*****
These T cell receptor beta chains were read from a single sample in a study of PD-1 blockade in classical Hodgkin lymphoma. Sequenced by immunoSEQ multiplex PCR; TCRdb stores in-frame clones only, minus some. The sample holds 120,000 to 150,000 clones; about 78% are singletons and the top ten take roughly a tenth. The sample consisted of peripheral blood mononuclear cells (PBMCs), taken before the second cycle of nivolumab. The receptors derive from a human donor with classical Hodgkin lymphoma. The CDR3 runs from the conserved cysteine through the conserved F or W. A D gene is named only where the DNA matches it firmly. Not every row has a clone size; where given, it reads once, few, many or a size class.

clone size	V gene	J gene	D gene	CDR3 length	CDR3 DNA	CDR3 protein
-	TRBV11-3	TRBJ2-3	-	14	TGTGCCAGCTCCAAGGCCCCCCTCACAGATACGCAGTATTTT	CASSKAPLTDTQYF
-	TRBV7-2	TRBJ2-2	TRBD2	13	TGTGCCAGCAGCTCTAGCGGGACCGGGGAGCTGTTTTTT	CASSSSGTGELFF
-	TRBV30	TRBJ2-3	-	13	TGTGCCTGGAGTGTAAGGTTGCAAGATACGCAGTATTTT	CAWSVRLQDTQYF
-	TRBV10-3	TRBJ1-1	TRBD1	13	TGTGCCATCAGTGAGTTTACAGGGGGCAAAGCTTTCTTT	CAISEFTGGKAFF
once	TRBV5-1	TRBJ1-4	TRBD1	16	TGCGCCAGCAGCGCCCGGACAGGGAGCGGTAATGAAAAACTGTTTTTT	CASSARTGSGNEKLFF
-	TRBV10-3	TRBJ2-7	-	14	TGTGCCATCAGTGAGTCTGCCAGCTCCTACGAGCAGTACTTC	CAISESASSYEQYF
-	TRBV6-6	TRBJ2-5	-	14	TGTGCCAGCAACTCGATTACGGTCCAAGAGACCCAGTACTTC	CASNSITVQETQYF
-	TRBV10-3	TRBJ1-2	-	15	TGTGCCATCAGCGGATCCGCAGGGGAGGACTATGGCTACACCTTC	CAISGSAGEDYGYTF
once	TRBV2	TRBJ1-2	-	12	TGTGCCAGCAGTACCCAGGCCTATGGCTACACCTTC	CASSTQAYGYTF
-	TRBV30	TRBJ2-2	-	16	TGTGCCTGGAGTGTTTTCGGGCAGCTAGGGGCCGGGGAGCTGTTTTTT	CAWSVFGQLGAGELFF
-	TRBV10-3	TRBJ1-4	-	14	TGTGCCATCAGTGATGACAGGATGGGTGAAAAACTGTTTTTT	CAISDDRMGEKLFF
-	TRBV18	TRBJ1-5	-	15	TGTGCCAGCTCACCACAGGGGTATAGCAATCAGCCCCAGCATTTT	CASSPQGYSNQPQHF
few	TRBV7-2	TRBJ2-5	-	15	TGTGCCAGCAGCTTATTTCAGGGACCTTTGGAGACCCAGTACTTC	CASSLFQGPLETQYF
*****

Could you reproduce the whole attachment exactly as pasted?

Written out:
These T cell receptor beta chains were read from a single sample in a study of PD-1 blockade in classical Hodgkin lymphoma. Sequenced by immunoSEQ multiplex PCR; TCRdb stores in-frame clones only, minus some. The sample holds 120,000 to 150,000 clones; about 78% are singletons and the top ten take roughly a tenth. The sample consisted of peripheral blood mononuclear cells (PBMCs), taken before the second cycle of nivolumab. The receptors derive from a human donor with classical Hodgkin lymphoma. The CDR3 runs from the conserved cysteine through the conserved F or W. A D gene is named only where the DNA matches it firmly. Not every row has a clone size; where given, it reads once, few, many or a size class.

clone size	V gene	J gene	D gene	CDR3 length	CDR3 DNA	CDR3 protein
-	TRBV11-3	TRBJ2-3	-	14	TGTGCCAGCTCCAAGGCCCCCCTCACAGATACGCAGTATTTT	CASSKAPLTDTQYF
-	TRBV7-2	TRBJ2-2	TRBD2	13	TGTGCCAGCAGCTCTAGCGGGACCGGGGAGCTGTTTTTT	CASSSSGTGELFF
-	TRBV30	TRBJ2-3	-	13	TGTGCCTGGAGTGTAAGGTTGCAAGATACGCAGTATTTT	CAWSVRLQDTQYF
-	TRBV10-3	TRBJ1-1	TRBD1	13	TGTGCCATCAGTGAGTTTACAGGGGGCAAAGCTTTCTTT	CAISEFTGGKAFF
once	TRBV5-1	TRBJ1-4	TRBD1	16	TGCGCCAGCAGCGCCCGGACAGGGAGCGGTAATGAAAAACTGTTTTTT	CASSARTGSGNEKLFF
-	TRBV10-3	TRBJ2-7	-	14	TGTGCCATCAGTGAGTCTGCCAGCTCCTACGAGCAGTACTTC	CAISESASSYEQYF
-	TRBV6-6	TRBJ2-5	-	14	TGTGCCAGCAACTCGATTACGGTCCAAGAGACCCAGTACTTC	CASNSITVQETQYF
-	TRBV10-3	TRBJ1-2	-	15	TGTGCCATCAGCGGATCCGCAGGGGAGGACTATGGCTACACCTTC	CAISGSAGEDYGYTF
once	TRBV2	TRBJ1-2	-	12	TGTGCCAGCAGTACCCAGGCCTATGGCTACACCTTC	CASSTQAYGYTF
-	TRBV30	TRBJ2-2	-	16	TGTGCCTGGAGTGTTTTCGGGCAGCTAGGGGCCGGGGAGCTGTTTTTT	CAWSVFGQLGAGELFF
-	TRBV10-3	TRBJ1-4	-	14	TGTGCCATCAGTGATGACAGGATGGGTGAAAAACTGTTTTTT	CAISDDRMGEKLFF
-	TRBV18	TRBJ1-5	-	15	TGTGCCAGCTCACCACAGGGGTATAGCAATCAGCCCCAGCATTTT	CASSPQGYSNQPQHF
few	TRBV7-2	TRBJ2-5	-	15	TGTGCCAGCAGCTTATTTCAGGGACCTTTGGAGACCCAGTACTTC	CASSLFQGPLETQYF